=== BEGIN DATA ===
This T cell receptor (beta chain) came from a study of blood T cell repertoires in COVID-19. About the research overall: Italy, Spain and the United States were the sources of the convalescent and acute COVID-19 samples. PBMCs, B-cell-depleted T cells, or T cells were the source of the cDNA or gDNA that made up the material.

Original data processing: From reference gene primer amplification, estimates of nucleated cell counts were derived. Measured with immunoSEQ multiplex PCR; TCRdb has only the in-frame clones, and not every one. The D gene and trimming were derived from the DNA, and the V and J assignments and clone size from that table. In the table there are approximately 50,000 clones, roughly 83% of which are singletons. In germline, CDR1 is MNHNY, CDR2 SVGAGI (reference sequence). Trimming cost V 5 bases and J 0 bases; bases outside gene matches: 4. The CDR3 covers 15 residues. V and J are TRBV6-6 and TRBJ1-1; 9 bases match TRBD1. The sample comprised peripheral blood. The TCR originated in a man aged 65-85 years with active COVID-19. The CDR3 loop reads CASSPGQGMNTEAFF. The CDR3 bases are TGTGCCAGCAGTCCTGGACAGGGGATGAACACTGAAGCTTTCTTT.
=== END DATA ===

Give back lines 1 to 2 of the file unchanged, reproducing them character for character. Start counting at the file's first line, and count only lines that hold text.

This T cell receptor (beta chain) came from a study of blood T cell repertoires in COVID-19. About the research overall: Italy, Spain and the United States were the sources of the convalescent and acute COVID-19 samples. PBMCs, B-cell-depleted T cells, or T cells were the source of the cDNA or gDNA that made up the material.

Original data processing: From reference gene primer amplification, estimates of nucleated cell counts were derived. Measured with immunoSEQ multiplex PCR; TCRdb has only the in-frame clones, and not every one. The D gene and trimming were derived from the DNA, and the V and J assignments and clone size from that table. In the table there are approximately 50,000 clones, roughly 83% of which are singletons. In germline, CDR1 is MNHNY, CDR2 SVGAGI (reference sequence). Trimming cost V 5 bases and J 0 bases; bases outside gene matches: 4. The CDR3 covers 15 residues. V and J are TRBV6-6 and TRBJ1-1; 9 bases match TRBD1. The sample comprised peripheral blood. The TCR originated in a man aged 65-85 years with active COVID-19. The CDR3 loop reads CASSPGQGMNTEAFF. The CDR3 bases are TGTGCCAGCAGTCCTGGACAGGGGATGAACACTGAAGCTTTCTTT.